There are advantages to the broad distribution of the American voting system to individual counties. There's the level of autonomy that it gives individual regions, and there's the level of security it offers from wide-scale hacking.

There is one disadvantage, though: It can be awfully tricky to figure out how people in a congressional district voted.

The reason for that is simple. House districts change shape every 10 years, often in unexpected and unnatural ways. They cross county lines and incorporate weird pockets of residents in a way that demands analysis at the precinct level to figure out how constituents of a representative voted in other contests.

Why does this matter? It matters in part because it's helpful to consider voting patterns in a broader context. For example: It's interesting to consider how voters felt about their options in the House races vs. at the top of the ticket. Did Donald Trump persuade a lot of Democrats to split their tickets, voting for him but then their local incumbent? Without district-level vote tallies, that's impossible to know.

Happily, the Daily Kos produces just such a tally. It's not yet complete, in part because vote totals haven't been certified in a number of states yet. But with 88 House districts complete — in Alaska, Arkansas, Connecticut, Delaware, Georgia, Hawaii, Idaho, Kentucky, Louisiana, Minnesota, North Dakota, New Hampshire, New Mexico, Nevada, Oklahoma, South Carolina, Utah, Virginia and Wyoming — we can see some interesting trends.

But before we do, we haven't yet marveled at the ridiculousness that is New Hampshire's 1st Congressional District. In 2006, during a Democratic wave election, Carol Shea-Porter won the seat. She held it in the Democratic-friendly 2008 election, too. In the 2010 Republican wave, she was ousted by Frank Guinta. In the 2012 reelection of President Obama, though, Shea-Porter took the seat back. But in 2014, Giunta retook it, as a result of the wave election that year. This year? Meet Carol Shea-Porter, freshman congresswoman from the great state of New Hampshire.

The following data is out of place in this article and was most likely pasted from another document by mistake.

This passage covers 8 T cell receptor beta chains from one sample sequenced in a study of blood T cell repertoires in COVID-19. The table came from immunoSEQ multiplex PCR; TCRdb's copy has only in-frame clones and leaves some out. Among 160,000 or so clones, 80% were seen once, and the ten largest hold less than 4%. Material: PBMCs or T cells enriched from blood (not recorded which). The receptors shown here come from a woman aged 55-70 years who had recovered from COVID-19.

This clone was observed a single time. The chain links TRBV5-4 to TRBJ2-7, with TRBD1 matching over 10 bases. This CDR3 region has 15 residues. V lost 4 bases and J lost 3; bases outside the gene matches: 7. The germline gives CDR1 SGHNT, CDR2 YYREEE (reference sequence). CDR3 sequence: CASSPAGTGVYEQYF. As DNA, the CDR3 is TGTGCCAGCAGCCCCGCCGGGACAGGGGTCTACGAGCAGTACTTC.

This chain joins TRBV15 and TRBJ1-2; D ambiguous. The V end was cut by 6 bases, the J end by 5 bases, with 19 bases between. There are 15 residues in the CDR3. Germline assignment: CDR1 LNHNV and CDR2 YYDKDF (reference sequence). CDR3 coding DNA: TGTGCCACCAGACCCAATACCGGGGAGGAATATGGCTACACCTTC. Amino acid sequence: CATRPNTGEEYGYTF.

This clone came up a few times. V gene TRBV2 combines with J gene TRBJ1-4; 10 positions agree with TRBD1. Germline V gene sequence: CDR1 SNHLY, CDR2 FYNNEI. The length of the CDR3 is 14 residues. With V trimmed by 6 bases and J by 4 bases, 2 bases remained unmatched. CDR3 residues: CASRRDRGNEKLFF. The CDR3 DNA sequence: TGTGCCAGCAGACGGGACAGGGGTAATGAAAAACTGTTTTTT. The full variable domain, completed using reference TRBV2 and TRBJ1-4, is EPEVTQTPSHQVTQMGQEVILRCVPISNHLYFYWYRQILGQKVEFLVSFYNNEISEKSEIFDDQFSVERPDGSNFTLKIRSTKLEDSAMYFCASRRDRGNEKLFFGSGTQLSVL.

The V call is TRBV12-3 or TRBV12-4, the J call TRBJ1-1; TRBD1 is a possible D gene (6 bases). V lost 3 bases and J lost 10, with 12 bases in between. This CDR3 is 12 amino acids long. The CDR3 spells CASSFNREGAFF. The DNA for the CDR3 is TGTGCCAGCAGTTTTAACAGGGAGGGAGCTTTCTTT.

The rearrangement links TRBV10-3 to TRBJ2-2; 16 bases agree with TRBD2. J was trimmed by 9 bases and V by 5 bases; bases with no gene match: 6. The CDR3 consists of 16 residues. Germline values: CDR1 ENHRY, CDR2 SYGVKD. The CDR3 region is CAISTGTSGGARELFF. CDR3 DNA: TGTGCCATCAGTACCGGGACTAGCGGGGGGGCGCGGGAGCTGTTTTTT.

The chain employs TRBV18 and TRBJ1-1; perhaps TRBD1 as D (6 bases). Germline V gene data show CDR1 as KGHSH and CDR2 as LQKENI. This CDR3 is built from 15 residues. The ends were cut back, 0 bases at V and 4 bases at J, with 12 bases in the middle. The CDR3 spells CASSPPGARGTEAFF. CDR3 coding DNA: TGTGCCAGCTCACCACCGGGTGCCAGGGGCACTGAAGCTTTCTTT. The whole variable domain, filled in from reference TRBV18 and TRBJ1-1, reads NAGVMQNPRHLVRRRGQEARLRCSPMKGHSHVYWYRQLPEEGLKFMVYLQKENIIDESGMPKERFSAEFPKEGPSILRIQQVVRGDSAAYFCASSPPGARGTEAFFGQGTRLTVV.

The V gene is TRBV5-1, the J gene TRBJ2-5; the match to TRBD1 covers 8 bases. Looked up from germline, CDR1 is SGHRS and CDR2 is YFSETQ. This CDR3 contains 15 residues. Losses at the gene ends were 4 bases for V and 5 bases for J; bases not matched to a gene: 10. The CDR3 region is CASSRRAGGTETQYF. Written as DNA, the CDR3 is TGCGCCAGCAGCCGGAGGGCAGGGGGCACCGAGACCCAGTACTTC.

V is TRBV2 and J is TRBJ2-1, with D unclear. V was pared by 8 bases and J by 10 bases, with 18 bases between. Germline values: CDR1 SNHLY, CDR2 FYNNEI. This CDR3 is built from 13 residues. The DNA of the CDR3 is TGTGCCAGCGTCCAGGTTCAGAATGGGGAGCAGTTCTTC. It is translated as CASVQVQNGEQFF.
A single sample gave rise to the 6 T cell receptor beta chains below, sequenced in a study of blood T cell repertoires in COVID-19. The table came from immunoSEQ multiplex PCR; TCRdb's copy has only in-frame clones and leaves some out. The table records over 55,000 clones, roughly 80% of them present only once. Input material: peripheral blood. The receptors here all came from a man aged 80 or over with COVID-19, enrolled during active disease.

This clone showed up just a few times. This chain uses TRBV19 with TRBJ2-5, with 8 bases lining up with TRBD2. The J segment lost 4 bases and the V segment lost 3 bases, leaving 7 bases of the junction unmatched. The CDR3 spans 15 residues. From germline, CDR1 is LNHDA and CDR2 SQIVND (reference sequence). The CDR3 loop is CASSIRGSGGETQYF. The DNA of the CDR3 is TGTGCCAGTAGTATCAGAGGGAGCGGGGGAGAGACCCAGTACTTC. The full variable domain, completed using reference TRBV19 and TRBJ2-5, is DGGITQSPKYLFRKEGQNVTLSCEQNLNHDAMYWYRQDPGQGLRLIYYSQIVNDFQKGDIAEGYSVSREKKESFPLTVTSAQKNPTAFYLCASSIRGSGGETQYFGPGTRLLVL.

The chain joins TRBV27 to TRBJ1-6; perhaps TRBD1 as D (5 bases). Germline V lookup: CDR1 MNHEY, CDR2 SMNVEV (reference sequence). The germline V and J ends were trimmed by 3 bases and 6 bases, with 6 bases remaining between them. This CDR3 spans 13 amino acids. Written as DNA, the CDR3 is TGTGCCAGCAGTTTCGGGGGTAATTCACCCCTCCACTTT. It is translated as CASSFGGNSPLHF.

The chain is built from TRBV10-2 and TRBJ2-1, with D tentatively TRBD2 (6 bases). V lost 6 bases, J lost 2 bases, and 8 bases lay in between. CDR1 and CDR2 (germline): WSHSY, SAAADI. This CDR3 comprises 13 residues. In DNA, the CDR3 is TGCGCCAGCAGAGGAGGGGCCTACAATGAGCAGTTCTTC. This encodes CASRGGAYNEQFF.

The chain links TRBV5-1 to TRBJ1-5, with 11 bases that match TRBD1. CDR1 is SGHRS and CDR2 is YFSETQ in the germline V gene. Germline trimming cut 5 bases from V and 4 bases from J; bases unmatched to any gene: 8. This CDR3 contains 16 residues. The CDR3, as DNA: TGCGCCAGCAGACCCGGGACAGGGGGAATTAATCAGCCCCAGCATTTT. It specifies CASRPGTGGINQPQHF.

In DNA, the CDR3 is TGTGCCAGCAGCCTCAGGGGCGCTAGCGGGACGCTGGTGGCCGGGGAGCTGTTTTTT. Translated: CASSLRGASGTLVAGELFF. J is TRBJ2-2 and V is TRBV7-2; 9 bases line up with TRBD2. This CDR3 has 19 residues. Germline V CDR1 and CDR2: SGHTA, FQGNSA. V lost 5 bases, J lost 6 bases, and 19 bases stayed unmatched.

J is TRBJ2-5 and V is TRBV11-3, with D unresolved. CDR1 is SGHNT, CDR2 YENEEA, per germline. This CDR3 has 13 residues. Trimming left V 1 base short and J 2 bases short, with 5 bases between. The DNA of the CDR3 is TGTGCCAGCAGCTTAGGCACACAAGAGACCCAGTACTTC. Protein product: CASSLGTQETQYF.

Hers was one of seven districts that voted for a presidential candidate of one party and a House candidate from the other. Meaning that NH-1 voted Trump, one of five places to back a Democrat for the House and the Republican businessman for president. Therefore, two districts (of the full 88) voted for Democratic presidential nominee Hillary Clinton and a Republican member of the House.

Let's look at a graph!


A lot of interesting details here. First of all, blue dots are districts that backed the Democrat in the House race and Clinton in the presidential; red dots backed the GOP at both levels. The purple dots are those seven districts mentioned above. The red and blue boxes denote districts won with 100 percent of the vote — that is, places that the congressional candidate ran unopposed.

The first thing to notice is that most of the blue dots are under that diagonal line and most of the red dots are over. That's often the power of incumbency: It shows that winning House Democrats got more support than Clinton and winning House Republicans got more support than Trump. Which makes sense.

Note, too, that four of the seven districts that split their tickets were in Minnesota. (The seventh, not indicated because it's clustered right at the middle, is Nev-3.) In three cases, Daily Kos's data suggest that Trump won places that elected a Democrat to the House. In one case, Clinton won a district that elected a House Republican. In the case of Rep. Collin C. Peterson (D-Minn.), he won reelection by five points in a district that backed Trump by 30 points. That's pretty remarkable.

It will be interesting to watch what patterns emerge as more states are added to this list. Minnesota is one of the Midwest/Rust Belt states that helped make the difference for Trump. Will the same pattern of ticket-splitting hold in Michigan, Pennsylvania and Wisconsin? It seems likely.

At the state level, the picture is different. As we noted last month, no state split its vote between parties in the presidential and Senate contests — the first time this has happened in a century.

But compared with the results in each House district, that little factoid was relatively easy to figure out.